Frederic Remington's Painting Textbook, Heavily Annotated, an Amazing Remington Association Piece

161.  (Remington, Frederic):  Herrick, H.W.:  WATERCOLOR PAINTING:  DESCRIPTION OF MATERIALS WITH DIRECTIONS FOR THEIR USE IN ELEMENTARY PRACTICE.  SKETCHING FROM NATURE IN WATERCOLOR.  New York.  1882.  128pp., 30pp. of advertising.  Cloth, slight waterstains.  Overall, near fine condition.  With 62 full manuscript pages of notes in Remington's hand tipped in, written in ink, and as many pages of the text extensively annotated in ink and pencil.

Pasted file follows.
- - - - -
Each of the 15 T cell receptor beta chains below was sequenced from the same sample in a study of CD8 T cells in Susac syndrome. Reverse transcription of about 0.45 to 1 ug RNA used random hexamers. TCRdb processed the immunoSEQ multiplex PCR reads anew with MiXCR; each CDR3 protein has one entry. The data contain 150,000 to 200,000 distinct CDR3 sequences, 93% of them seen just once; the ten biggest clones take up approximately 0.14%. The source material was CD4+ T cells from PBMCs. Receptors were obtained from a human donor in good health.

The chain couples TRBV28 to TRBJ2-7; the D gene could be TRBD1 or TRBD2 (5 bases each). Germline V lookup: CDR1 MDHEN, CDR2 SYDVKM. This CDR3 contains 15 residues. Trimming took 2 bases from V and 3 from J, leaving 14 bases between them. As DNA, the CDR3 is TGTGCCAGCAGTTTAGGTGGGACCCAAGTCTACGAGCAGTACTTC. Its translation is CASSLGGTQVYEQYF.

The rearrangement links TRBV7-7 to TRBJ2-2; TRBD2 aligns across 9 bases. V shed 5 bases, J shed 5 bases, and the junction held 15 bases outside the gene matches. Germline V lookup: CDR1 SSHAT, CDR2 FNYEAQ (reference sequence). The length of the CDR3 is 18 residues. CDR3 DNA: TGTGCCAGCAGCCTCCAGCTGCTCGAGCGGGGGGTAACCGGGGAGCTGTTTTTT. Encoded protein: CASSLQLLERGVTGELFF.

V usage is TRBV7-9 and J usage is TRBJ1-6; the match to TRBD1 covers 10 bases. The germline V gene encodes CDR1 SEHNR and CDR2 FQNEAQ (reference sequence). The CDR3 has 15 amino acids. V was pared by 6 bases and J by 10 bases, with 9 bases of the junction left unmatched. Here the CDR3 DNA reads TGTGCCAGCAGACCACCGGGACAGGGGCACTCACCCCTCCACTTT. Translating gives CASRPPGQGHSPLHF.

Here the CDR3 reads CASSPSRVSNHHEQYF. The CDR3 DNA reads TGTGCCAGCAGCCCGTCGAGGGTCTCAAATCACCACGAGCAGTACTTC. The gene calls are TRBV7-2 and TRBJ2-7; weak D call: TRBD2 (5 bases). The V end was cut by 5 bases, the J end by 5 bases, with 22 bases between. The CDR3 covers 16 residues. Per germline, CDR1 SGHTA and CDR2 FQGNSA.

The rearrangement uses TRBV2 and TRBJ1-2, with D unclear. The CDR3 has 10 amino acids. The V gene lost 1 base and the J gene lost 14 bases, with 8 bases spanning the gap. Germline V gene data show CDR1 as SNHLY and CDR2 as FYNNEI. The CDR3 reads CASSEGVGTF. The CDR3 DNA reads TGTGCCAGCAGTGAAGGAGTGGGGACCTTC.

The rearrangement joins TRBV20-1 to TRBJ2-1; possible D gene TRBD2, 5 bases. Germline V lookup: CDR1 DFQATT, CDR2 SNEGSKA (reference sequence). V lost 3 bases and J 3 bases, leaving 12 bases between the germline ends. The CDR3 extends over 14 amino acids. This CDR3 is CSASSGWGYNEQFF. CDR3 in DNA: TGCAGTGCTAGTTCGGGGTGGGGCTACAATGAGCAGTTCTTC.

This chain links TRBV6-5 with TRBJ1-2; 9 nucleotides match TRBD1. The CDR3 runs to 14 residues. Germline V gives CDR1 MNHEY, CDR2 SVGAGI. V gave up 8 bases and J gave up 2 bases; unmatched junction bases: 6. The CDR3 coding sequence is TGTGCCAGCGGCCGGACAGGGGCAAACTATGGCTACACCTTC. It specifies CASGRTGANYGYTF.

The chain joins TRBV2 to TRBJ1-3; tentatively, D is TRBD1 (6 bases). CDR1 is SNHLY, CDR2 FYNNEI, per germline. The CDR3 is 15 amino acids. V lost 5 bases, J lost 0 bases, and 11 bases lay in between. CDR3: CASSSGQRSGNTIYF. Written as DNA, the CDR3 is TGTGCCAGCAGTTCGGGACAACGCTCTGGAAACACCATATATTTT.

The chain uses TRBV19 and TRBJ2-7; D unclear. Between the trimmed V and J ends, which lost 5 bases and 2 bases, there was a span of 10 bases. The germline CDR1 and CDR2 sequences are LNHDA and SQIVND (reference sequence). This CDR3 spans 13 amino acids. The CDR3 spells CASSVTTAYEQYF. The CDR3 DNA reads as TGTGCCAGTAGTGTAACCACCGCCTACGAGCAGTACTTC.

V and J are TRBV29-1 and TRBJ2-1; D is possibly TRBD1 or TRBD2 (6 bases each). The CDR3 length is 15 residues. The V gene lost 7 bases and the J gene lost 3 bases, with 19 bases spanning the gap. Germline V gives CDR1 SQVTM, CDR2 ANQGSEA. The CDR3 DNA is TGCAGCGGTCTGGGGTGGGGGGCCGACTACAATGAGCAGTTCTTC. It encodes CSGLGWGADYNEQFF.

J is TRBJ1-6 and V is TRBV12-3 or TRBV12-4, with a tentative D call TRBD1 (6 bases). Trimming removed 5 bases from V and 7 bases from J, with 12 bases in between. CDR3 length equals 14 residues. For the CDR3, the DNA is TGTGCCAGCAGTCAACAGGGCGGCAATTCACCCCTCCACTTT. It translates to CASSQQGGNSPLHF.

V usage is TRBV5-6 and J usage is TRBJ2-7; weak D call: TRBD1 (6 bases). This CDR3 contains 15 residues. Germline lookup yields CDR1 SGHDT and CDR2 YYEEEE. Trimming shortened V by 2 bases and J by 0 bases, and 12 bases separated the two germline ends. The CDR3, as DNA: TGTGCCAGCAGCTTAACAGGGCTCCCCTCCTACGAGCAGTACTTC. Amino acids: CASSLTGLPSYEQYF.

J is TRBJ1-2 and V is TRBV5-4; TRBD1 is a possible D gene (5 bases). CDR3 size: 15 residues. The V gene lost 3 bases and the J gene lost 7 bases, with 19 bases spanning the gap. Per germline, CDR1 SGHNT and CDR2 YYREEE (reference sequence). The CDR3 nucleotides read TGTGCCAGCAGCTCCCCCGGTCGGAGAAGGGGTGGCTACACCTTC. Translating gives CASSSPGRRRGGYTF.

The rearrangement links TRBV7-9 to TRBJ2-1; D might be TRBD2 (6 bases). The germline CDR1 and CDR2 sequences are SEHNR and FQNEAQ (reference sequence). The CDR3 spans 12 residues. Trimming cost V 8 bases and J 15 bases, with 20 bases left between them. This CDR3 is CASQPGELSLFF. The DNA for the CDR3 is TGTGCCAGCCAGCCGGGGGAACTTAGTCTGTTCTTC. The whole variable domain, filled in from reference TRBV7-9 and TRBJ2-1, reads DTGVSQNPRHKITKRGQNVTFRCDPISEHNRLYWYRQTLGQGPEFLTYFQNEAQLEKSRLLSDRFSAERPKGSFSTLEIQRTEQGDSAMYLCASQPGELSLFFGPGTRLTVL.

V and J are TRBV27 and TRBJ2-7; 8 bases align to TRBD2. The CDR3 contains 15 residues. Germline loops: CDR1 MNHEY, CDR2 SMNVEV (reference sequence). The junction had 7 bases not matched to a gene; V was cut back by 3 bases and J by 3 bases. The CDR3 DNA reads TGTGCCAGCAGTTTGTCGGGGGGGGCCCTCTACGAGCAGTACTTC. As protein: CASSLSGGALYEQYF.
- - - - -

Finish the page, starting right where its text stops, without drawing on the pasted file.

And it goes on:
This extraordinary volume is the textbook which Remington used during his only period as an art student; the ten months he spent at the Art Students League in New York City in the latter half of 1885 and the early half of 1886.  It contains thousands of words in Remington's hand on the uses of colors and their practical application in painting.  We know of no other document like it by Remington.  After Remington dropped out of Yale, where he had taken a few art coursed, he went west.  From 1880 until 1885, he ranched in Kansas, traveled in the West, and developed his artistic skills.  He also married Eva Caten in 1884.  The following year he covered the Apache campaign in Arizona and in the early fall of 1885, arrived in New York with a portfolio of sketches to offer magazines.  By Remington's own account, his reception was a cool one.  Realizing that his rough sketches lacked polish, Remington enrolled in the Art Students League.  He later characterized the period he spent there as the only time he seriously applied himself to the study of artistic techniques.  The annotations in this volume bear out that Remington attacked his work at the League with his characteristic energy and enthusiasm.  By January of 1886, Harper's Weekly had published a Remington under his own name, and by the middle of that year he had enough work and felt assured enough to devote his full time to his own endeavors.  It seems certain, therefore, that Remington produced the annotations in this volume during his period as a student.  It is also notable that the work deals with the use of watercolors, a medium he used extensively in his early career.  The first general exhibition Remington appeared in was the 1887 American Watercolor Society Show in New York, and he also exhibited in that group's show in 1888 and 1891.  Since Remington as an artist is generally held to be largely self-taught, these annotations are even more unusual.  This volume bears the bookplate of the “Eva Remington Memorial of her husband Frederic Remington and her parents, Lawton and Flora Caten.”  It was part of a group of books given by Mrs. Remington to St. Lawrence College, a school with which her family was affiliated.  Apparently, the school sold off a number of volumes from the Library, an action which so incensed Mrs. Remington that she kept the remaining volumes.  They are now in the Remington Art Museum in Ogdensburg, New York, which her surviving sister was instrumental in founding.  The part of Remington's library preserved there does not seem to contain any volumes with more than passing annotations.  An extraordinary and unique record of one of the greatest Western painters.